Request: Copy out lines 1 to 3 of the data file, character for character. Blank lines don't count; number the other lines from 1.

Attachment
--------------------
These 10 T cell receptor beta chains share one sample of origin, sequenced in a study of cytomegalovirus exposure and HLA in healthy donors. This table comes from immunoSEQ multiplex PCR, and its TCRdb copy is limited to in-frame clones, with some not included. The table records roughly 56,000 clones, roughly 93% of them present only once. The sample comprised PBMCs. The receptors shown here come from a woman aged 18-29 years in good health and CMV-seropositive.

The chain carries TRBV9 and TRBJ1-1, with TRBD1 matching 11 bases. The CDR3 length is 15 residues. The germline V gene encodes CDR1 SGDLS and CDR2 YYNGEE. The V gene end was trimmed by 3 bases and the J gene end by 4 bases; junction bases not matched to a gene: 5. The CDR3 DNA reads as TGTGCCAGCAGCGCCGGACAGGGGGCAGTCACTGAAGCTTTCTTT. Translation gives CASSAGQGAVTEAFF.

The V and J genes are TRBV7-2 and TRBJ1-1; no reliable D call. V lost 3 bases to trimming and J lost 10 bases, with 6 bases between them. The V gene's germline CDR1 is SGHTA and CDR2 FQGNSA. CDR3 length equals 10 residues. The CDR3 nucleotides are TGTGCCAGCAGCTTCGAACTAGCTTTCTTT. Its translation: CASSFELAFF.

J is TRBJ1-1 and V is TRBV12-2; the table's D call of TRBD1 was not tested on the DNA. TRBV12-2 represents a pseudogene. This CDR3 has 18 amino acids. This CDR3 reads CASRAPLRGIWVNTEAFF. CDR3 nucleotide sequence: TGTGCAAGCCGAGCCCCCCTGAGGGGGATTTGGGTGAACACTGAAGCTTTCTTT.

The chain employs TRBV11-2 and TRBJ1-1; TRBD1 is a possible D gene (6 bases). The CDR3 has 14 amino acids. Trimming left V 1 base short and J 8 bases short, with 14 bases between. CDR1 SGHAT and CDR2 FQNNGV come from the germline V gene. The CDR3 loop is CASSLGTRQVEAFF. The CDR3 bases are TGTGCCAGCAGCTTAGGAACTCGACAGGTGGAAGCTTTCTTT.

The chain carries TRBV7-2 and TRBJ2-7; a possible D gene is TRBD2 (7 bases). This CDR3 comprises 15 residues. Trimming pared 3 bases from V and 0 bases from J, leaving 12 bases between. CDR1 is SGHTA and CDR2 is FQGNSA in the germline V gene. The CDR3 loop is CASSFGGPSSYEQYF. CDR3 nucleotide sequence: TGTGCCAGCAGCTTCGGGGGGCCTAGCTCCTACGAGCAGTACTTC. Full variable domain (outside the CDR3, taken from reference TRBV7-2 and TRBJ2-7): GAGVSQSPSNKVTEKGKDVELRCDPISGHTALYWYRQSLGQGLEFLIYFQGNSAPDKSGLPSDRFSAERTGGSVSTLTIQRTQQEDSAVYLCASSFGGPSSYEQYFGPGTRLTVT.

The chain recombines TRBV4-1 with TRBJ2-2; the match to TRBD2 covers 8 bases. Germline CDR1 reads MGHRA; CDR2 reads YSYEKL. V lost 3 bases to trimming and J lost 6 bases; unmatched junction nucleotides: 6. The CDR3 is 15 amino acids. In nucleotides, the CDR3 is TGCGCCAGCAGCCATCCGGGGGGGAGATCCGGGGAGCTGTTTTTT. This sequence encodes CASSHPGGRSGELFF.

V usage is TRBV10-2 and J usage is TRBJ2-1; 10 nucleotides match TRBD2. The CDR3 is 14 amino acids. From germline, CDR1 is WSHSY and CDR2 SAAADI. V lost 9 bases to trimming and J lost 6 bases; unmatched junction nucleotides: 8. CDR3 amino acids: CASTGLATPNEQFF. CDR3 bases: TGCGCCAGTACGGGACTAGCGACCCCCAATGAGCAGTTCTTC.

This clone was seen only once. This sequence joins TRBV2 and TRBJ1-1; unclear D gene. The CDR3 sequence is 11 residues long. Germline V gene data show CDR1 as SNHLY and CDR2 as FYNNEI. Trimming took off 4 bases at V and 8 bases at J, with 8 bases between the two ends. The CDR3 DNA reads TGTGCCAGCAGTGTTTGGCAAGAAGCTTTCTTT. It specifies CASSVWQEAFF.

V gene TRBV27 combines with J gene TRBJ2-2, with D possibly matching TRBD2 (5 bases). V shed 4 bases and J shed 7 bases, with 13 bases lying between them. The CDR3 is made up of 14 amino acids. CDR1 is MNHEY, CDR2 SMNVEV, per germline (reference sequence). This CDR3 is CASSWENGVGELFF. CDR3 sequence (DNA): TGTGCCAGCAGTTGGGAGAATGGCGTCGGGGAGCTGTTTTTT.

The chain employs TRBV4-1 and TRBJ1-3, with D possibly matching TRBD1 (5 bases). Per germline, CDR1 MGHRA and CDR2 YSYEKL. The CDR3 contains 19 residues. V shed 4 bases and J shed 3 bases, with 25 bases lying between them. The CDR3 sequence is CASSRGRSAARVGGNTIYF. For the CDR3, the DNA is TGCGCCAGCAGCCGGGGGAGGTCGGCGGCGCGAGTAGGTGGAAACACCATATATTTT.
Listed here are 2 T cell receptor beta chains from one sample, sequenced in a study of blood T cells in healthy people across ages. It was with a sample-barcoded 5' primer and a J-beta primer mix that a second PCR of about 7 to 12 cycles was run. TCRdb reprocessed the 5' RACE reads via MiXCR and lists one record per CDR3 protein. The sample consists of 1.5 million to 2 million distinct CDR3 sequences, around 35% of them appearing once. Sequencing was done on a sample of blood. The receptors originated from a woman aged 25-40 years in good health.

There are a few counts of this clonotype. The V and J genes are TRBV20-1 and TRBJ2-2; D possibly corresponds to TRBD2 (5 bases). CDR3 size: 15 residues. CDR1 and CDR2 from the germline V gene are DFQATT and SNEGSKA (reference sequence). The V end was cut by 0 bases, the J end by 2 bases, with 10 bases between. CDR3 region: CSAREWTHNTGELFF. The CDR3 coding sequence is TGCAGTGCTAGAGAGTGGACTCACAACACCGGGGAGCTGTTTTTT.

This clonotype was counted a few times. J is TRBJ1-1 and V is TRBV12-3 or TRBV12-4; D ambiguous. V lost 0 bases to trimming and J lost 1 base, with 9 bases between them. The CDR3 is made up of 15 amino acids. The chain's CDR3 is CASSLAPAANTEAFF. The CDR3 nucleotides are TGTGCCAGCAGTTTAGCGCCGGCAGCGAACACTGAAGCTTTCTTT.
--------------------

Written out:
These 10 T cell receptor beta chains share one sample of origin, sequenced in a study of cytomegalovirus exposure and HLA in healthy donors. This table comes from immunoSEQ multiplex PCR, and its TCRdb copy is limited to in-frame clones, with some not included. The table records roughly 56,000 clones, roughly 93% of them present only once. The sample comprised PBMCs. The receptors shown here come from a woman aged 18-29 years in good health and CMV-seropositive.

The chain carries TRBV9 and TRBJ1-1, with TRBD1 matching 11 bases. The CDR3 length is 15 residues. The germline V gene encodes CDR1 SGDLS and CDR2 YYNGEE. The V gene end was trimmed by 3 bases and the J gene end by 4 bases; junction bases not matched to a gene: 5. The CDR3 DNA reads as TGTGCCAGCAGCGCCGGACAGGGGGCAGTCACTGAAGCTTTCTTT. Translation gives CASSAGQGAVTEAFF.

The V and J genes are TRBV7-2 and TRBJ1-1; no reliable D call. V lost 3 bases to trimming and J lost 10 bases, with 6 bases between them. The V gene's germline CDR1 is SGHTA and CDR2 FQGNSA. CDR3 length equals 10 residues. The CDR3 nucleotides are TGTGCCAGCAGCTTCGAACTAGCTTTCTTT. Its translation: CASSFELAFF.